A fellow we met in the Metropol bar told us there was a rumor that the siloviki, ex-army and KGB goons, blew up a couple of apartment buildings in Moscow in 1999 and blamed it on the Chechens. The bombings were used to justify the second Chechen war and assure a Putin presidential election victory the following year. Asked about the rumor in a meeting with journalists, Putin called the suggestion "totally insane".

In 2004, the notion of FSB involvement in the apartment bombings re-surfaced in a film with the title Disbelief directed by Andrei Nekrasov. Berezovsky had backed a shorter film alleging an FSB hand in the bombing called The Assassination of Russia, based on a book by one-time KGB officer Alexander Litvinenko, The FSB Blow Up Russia.

watch "DISBELIEF" here:


A tale of unknowables, Disbelief makes the point that the assumption following the explosions was that they were gas explosions. Suspicion about the involvement of the FSB surfaced when officials began blaming the explosions on Chechen terrorists.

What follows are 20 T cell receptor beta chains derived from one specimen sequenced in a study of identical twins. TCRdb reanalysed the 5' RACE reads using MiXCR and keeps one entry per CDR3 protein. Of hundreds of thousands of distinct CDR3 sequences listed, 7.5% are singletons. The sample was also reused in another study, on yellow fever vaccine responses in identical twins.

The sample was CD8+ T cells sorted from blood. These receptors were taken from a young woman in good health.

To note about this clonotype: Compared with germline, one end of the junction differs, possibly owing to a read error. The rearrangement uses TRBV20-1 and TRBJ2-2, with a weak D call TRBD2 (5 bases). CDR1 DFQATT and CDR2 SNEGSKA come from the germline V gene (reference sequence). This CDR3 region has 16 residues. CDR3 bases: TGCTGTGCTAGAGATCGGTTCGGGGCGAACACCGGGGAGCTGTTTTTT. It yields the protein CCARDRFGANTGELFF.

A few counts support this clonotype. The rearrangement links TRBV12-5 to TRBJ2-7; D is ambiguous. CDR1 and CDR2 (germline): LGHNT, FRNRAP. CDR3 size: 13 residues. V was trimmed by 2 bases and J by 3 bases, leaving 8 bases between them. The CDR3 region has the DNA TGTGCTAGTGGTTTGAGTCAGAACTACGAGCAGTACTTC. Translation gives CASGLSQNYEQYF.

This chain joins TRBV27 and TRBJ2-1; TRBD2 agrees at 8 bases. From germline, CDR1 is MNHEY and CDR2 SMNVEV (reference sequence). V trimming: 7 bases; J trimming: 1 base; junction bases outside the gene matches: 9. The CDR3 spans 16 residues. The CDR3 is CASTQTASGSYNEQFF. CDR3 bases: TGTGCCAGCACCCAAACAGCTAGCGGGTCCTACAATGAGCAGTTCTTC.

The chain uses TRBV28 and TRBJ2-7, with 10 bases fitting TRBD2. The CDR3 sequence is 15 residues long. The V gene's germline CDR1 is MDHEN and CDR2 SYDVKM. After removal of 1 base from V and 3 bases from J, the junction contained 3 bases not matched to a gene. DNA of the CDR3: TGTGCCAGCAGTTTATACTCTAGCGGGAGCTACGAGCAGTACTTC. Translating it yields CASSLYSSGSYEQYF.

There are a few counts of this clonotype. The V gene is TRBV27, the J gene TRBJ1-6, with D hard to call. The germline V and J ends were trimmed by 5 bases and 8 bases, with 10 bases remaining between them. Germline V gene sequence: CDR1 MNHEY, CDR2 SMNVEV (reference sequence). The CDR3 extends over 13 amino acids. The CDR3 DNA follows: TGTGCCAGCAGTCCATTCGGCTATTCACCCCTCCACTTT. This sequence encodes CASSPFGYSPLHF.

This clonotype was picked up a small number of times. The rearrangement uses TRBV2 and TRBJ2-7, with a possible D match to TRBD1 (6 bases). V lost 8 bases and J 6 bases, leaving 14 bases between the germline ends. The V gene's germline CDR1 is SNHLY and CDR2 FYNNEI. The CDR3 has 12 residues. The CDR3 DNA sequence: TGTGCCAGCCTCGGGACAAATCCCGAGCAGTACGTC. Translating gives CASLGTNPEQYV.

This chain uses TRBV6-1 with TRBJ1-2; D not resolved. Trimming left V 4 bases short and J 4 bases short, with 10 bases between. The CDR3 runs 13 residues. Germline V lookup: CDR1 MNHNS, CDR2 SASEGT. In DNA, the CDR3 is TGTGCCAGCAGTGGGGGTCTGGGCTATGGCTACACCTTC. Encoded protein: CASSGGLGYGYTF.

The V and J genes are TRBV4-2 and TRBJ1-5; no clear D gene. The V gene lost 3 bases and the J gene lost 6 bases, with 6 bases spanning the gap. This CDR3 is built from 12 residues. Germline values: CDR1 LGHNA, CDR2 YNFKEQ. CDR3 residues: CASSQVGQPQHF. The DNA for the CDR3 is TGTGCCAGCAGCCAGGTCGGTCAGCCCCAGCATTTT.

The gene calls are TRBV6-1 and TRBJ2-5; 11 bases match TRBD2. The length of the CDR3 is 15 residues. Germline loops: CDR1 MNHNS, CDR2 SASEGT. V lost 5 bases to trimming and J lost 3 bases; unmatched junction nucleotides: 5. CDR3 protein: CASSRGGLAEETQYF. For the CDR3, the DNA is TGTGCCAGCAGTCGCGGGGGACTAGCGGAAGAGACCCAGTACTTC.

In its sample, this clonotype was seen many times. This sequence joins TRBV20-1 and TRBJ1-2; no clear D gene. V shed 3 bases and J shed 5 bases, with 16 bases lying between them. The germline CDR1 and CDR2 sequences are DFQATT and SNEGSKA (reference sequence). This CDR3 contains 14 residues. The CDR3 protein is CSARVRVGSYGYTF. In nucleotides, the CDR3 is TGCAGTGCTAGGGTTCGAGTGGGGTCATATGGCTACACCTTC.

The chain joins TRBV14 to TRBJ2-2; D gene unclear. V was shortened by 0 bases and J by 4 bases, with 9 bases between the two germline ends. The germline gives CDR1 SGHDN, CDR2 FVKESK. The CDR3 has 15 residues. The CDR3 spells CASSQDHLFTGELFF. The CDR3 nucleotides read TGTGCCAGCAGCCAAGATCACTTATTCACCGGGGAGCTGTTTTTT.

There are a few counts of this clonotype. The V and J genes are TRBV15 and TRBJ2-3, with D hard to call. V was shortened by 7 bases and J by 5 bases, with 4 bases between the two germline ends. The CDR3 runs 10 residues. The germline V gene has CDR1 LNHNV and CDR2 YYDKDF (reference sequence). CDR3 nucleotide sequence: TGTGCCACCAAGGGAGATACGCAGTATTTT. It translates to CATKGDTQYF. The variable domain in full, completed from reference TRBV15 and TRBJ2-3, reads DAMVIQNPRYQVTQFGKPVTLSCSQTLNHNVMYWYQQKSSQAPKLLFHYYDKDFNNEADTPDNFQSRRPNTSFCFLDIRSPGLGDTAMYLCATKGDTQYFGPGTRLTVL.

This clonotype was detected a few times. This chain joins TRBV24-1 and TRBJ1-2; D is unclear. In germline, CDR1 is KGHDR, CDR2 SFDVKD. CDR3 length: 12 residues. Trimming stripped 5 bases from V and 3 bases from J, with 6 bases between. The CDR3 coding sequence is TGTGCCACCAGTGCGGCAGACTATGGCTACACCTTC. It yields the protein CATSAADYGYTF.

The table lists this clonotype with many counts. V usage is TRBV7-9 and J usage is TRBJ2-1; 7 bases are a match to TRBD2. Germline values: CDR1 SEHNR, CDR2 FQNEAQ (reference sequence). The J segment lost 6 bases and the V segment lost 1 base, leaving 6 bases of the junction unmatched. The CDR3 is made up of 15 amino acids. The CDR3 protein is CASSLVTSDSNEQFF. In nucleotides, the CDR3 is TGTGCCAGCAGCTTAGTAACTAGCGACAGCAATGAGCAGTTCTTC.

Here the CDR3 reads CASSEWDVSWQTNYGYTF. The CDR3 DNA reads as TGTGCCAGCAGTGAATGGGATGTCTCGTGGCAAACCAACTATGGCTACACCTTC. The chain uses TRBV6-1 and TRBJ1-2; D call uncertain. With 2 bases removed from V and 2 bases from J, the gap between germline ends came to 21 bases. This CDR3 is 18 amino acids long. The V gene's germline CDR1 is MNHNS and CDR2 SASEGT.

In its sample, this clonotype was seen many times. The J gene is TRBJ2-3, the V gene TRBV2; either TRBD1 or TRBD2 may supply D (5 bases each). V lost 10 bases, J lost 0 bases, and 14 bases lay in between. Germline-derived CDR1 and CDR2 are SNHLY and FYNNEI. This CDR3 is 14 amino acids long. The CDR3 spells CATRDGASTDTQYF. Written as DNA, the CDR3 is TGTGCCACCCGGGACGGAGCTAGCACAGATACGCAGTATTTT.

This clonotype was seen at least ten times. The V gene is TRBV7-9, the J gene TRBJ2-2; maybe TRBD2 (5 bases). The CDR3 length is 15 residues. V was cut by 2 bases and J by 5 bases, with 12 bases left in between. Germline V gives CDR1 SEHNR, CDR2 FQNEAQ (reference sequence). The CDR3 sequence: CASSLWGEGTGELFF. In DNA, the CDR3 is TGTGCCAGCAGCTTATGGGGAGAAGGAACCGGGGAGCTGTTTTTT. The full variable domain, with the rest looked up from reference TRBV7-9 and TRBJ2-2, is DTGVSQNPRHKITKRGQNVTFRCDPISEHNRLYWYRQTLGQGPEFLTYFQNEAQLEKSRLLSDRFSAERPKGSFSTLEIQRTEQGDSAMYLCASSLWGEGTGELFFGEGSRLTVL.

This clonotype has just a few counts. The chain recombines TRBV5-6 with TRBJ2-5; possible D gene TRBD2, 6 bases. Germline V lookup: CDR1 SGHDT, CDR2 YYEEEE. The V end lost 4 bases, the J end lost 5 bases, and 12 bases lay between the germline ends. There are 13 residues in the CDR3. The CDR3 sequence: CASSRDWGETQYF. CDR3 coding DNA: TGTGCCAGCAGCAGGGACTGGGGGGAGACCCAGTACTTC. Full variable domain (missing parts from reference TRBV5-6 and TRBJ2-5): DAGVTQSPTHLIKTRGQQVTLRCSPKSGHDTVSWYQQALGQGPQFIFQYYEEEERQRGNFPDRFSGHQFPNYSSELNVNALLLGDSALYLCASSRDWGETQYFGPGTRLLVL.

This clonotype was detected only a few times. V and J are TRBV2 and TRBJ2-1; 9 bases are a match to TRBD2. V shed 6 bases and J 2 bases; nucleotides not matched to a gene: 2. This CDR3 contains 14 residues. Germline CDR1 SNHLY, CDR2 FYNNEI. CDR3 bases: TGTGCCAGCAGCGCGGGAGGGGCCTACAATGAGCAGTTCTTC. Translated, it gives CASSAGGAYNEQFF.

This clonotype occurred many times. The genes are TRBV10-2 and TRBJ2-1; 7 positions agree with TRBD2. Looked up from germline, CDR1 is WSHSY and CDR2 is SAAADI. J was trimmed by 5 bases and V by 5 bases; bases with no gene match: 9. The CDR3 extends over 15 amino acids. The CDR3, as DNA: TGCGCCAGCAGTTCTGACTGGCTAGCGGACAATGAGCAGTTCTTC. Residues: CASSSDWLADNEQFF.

Tatyana Morozova, whose mother had occupied an apartment in one of the nine-story buildings destroyed by the blast, lived in Milwaukee, was married, had a child. Now her mother along with149 others was dead. She learned of the tragedy in a CNN-assisted phone call from Alyona, a sister. The Russian government claim that the bombing was the work of Chechens was dismissed as a cover-up. In the words of a Morozova uncle who lived in the Urals: "There are bigger fish involved." A Chechen living in Moscow named Timur Dakhkilgov was arrested for the bombing, jailed, beaten and later released.

Mikhail Trepashkin, a lawyer and former KGB employee, was engaged by the sisters and given power of attorney to investigate. On October 22, 2003, three days before the arrest of Khodorkovsky, Trepashkin was himself arrested. Held in the same jail that holds Khodorkovsky, Trepashkin was charged with possession of an unlicensed firearm and ammunition, possessing state secrets, and the communication of those secrets to British intelligence.